A few years ago in Pakistan I met Jamil who had been in prison as a student. During the Islamic military dictatorship of Ziaul Haq he had been arrested for distributing pamphlets against the regime. While in jail he met a terrorist who was about to be freed. The man had been in prison a much shorter time than Jamil, who had no hope of imminent release. When the terrorist learned what Jamil’s crime had been he responded: ‘your pamphlets must have been more dangerous than my gun.’ This was the spontaneous reaction of a man who had almost certainly never heard the aphorism, ‘the pen is mightier than the sword.’
Pietro Aretino was a man who understood that concept, and like Jamil the Pakistani pamphleteer, it was sometimes to his cost. He was born in 1492, out of wedlock, to a no-good cobbler father and an attractive bourgeois mother from Arezzo in Southern Tuscany. Early on, like Leonardo da Vinci, he took his name from the place of his birth. Through contacts of his mother he gained access to the outer circle of literati at the papal court of Pope Leo X, the first Medici Pope. Amongst many satirical pieces he wrote an obituary on the death of Hanno, the Pope’s pet elephant.
He was a writer who, for his time and place, was fearlessly outspoken on the activities and intrigues of prominent people and wrote satires and lampoons of both princes and popes. He escaped arrest, and worse, on numerous occasions by fleeing, and he finally settled in Venice, a republic with a healthy scepticism for anointed heads, secular and ecclesiastical. He became known as ‘The Scourge of Princes.’ He has also been described as the first great pornographer for a number of grossly pornographic but well written books. No doubt he would have subscribed to Oscar Wilde’s view that “there is no such thing as a moral or an immoral book. Books are well written or badly written.”
If Aretino had any formal education at all it was cursory. At the age of 18 he left Arezzo and went to Perugia where he developed an interest in painting and wrote his first poems. He then went to Rome supported by the patronage of a wealthy banker Agostino Ghigi. This gave him full scope for his developing interest in literary and clerical gossip and for his talent as a writer of satire.
On the death of Leo X his cousin, Cardinal Guilio de Medici, used Aretino to blacken his rivals in the race to be elected pope. The conclave, however, elected an outsider, the ascetic and spiritual Flemish Cardinal Adrian Dedel who became Pope Adrian VI.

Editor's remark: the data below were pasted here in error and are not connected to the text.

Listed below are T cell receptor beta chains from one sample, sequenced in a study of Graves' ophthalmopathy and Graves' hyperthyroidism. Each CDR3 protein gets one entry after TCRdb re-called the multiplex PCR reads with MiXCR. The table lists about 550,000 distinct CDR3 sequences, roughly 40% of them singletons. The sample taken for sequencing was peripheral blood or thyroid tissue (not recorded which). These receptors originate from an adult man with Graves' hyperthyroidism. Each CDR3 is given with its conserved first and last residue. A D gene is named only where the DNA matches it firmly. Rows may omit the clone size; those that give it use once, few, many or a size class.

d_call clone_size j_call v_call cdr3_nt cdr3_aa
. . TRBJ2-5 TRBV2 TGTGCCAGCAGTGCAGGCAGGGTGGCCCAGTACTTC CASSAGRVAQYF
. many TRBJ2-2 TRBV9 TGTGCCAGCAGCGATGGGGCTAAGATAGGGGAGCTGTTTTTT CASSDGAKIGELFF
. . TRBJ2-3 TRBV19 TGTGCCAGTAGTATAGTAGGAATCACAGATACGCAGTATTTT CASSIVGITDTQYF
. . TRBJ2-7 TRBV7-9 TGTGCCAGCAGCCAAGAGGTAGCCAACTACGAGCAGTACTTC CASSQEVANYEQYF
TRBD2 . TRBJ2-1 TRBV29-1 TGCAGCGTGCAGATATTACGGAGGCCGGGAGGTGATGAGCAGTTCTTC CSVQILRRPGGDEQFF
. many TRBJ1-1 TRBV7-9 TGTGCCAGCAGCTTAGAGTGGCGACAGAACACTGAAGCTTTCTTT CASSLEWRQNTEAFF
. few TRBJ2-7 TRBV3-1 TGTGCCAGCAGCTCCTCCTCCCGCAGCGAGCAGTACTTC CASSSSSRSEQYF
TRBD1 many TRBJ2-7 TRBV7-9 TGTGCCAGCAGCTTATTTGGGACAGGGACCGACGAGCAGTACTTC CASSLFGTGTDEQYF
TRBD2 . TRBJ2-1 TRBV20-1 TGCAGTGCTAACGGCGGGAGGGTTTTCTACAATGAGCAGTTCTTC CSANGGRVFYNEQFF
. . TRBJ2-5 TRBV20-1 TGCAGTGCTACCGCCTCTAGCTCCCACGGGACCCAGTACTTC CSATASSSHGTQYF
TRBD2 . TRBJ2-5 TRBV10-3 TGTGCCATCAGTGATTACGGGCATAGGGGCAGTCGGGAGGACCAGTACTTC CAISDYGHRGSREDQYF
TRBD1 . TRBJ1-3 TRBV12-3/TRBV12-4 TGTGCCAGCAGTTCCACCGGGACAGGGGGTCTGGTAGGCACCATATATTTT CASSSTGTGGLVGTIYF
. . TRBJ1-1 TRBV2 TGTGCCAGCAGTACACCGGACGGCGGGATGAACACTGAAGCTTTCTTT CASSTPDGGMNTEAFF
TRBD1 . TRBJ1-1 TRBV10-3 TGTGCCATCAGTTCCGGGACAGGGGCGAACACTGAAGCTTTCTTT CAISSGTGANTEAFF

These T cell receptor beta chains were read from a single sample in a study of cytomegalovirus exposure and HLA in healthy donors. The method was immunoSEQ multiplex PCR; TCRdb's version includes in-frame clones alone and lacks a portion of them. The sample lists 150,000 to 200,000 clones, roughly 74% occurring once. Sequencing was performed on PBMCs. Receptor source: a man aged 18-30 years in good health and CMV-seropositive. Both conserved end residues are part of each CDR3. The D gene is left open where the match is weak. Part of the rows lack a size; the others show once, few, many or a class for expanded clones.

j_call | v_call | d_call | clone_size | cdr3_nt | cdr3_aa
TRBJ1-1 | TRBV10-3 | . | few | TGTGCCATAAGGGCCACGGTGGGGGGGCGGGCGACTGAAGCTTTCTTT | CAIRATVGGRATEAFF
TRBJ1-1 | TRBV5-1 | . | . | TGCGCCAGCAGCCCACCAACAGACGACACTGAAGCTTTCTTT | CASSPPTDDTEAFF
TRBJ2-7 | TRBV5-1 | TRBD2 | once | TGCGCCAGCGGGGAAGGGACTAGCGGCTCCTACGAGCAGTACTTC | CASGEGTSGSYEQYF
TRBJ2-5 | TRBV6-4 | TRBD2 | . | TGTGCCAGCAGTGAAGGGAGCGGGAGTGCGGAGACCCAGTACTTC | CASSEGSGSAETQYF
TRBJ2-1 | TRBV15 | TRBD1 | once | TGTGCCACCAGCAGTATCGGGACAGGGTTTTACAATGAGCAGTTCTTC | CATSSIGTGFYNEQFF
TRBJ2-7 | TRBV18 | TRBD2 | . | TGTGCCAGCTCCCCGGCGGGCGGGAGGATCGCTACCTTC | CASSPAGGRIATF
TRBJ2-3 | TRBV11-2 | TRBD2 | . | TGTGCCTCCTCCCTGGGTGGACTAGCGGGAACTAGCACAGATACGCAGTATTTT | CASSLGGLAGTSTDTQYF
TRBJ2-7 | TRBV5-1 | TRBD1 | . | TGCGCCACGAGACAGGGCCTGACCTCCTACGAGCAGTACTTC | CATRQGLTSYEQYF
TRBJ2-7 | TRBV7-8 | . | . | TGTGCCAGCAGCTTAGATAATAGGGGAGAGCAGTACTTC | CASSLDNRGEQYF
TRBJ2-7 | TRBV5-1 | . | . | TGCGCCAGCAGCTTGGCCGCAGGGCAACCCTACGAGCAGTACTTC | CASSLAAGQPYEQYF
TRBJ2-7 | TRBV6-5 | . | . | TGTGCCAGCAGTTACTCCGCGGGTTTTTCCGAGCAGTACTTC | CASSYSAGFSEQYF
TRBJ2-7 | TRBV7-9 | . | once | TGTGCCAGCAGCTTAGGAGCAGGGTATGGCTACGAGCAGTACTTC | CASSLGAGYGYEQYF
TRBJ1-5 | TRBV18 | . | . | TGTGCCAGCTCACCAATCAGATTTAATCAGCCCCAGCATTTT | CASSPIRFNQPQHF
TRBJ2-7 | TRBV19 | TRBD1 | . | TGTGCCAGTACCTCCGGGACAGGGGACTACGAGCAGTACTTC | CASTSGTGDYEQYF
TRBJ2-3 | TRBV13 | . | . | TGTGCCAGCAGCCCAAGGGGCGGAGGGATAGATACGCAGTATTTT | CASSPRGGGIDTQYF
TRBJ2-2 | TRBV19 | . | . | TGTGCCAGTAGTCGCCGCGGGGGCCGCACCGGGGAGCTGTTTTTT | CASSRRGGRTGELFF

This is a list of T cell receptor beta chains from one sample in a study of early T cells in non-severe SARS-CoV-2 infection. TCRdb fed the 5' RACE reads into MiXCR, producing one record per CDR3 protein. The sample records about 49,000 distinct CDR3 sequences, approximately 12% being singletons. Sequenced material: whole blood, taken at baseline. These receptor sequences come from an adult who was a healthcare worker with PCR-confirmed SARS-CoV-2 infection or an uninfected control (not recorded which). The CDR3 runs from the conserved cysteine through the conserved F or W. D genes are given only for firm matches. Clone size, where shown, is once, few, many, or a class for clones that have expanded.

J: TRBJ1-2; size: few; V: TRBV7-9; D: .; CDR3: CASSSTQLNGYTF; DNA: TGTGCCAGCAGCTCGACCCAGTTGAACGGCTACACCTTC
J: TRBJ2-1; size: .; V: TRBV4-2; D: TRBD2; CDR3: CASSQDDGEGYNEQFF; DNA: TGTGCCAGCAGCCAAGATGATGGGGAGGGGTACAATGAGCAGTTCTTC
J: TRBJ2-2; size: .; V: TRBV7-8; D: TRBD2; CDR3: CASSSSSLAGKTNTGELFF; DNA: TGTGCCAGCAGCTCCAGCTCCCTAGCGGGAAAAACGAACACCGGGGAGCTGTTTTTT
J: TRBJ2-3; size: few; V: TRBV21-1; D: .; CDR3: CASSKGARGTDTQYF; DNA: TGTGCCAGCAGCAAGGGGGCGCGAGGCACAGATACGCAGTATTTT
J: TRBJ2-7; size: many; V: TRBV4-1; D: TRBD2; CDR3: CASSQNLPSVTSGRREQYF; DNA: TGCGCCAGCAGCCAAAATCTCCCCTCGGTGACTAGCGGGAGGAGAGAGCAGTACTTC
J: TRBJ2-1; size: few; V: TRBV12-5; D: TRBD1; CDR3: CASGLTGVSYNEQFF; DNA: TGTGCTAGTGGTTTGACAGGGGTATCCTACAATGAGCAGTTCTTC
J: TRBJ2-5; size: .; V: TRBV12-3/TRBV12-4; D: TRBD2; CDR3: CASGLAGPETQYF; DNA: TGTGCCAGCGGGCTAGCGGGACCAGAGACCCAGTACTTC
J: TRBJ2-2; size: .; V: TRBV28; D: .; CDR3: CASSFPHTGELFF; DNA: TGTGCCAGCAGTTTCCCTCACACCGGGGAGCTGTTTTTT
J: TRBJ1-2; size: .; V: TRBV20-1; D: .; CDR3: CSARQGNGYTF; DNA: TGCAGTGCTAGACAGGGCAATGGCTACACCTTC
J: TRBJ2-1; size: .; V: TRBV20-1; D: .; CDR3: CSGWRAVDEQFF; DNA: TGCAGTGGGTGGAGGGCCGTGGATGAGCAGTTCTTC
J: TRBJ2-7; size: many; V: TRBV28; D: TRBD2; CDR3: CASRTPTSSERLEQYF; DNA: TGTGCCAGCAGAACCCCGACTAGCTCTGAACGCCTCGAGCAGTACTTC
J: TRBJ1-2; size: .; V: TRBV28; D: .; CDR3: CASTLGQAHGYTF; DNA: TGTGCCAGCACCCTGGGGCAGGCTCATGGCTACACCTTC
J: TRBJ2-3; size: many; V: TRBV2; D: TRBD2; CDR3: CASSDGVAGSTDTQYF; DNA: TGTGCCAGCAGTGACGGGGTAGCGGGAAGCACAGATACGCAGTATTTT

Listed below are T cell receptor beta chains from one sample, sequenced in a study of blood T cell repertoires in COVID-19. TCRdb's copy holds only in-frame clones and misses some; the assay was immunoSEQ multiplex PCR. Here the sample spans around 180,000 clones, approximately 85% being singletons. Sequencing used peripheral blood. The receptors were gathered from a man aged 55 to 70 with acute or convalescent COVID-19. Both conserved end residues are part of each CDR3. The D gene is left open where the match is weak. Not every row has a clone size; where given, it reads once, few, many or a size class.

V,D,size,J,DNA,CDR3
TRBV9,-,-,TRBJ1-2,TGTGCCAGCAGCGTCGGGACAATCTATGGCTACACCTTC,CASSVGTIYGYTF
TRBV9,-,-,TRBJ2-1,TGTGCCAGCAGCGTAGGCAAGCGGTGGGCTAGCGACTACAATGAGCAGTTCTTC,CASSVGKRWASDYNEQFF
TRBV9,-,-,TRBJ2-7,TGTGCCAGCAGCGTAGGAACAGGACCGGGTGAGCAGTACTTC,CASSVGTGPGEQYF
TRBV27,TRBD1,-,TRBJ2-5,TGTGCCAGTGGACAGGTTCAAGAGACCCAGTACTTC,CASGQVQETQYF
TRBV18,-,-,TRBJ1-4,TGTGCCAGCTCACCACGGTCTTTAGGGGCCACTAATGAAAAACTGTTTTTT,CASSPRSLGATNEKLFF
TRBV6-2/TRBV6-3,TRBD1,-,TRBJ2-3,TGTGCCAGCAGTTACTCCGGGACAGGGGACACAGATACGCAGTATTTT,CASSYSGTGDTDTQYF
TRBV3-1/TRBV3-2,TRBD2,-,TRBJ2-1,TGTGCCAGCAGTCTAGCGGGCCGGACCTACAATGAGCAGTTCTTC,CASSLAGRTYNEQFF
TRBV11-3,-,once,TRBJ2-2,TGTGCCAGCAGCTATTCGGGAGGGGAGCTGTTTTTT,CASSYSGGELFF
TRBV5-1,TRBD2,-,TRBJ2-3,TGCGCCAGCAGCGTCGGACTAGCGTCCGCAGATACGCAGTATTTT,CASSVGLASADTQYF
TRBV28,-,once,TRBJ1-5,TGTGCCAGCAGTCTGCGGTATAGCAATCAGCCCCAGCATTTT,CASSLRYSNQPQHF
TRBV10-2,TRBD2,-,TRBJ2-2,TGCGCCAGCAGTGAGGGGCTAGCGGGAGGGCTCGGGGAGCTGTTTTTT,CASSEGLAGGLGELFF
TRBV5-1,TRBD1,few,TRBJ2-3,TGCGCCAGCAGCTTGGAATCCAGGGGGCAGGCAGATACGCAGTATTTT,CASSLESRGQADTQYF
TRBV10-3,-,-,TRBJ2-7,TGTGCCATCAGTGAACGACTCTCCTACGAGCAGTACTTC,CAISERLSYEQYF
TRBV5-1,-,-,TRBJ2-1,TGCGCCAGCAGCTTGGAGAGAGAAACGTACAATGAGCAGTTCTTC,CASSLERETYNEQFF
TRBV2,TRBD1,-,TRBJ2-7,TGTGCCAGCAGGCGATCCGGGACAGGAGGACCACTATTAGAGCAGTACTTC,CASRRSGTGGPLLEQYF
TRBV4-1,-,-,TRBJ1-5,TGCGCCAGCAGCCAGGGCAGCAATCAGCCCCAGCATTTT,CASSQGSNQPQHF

Aretino promptly left Rome, went to Mantua and found partonage at the court of Federico Gonzaga. He also established a lasting friendship with another cousin of his former patron the mercenary Giovanni de Medici, known as ‘dalle Bande Nere,’ ‘of the Black Bands.’ When Adrian VI died after less than two years as pope, Aretino returned to Rome and after the longest conclave in history, sixty days, Guilio de Medici finally ascended the Papal throne as Clement VII.
Aretino was once more secure in the patronage of the most powerful prince in Italy, but true to form he soon blotted his copybook again, this time badly. Under Leo X he had written sonnets to accompany engravings of Romano’s 16 positions in lovemaking, and had to flee Rome. This time he wrote a piece that was offensive to Bishop Giovanni Giberti who, for political reasons, Pope Clement could not afford to offend. After an assassin employed by Giberti stabbed and almost killed him he fled Rome again, this time for good. He re-established his contacts with Gonzaga and ‘della Bande Nere,’ and went through Northern Italy employing his pen in the service of a number of princes. In 1527 he moved to the relative safety of Venice where he spent the rest of his life.
From there he produced most of his works. One writer says “he kept all that was famous in Italy in a kind of state of siege.” His influence extended beyond the boundaries of Italy, and at one point he was pensioned by both King Francis I of France and the Emperor Charles V, each hoping to damage the other.
In Venice he published news-sheets that circulated with well informed personal and political gossip that flattered and goaded. Those who benefited by his flattery or his goading of others gave him gifts, some of which amounted to vulgar extortion. By these gifts he was able to live well. In pursuit of influence he was a prolific writer of letters which at intervals he collected and published. He was a close friend of Titian who painted his portrait at least three times. The gold chain he wears in one of these portraits is believed to have been a gift from King Francis I.
No doubt for services rendered, Clement VII made Aretino a Knight of Rhodes and Julius III named him a Knight of Peter. He died in Venice in 1556.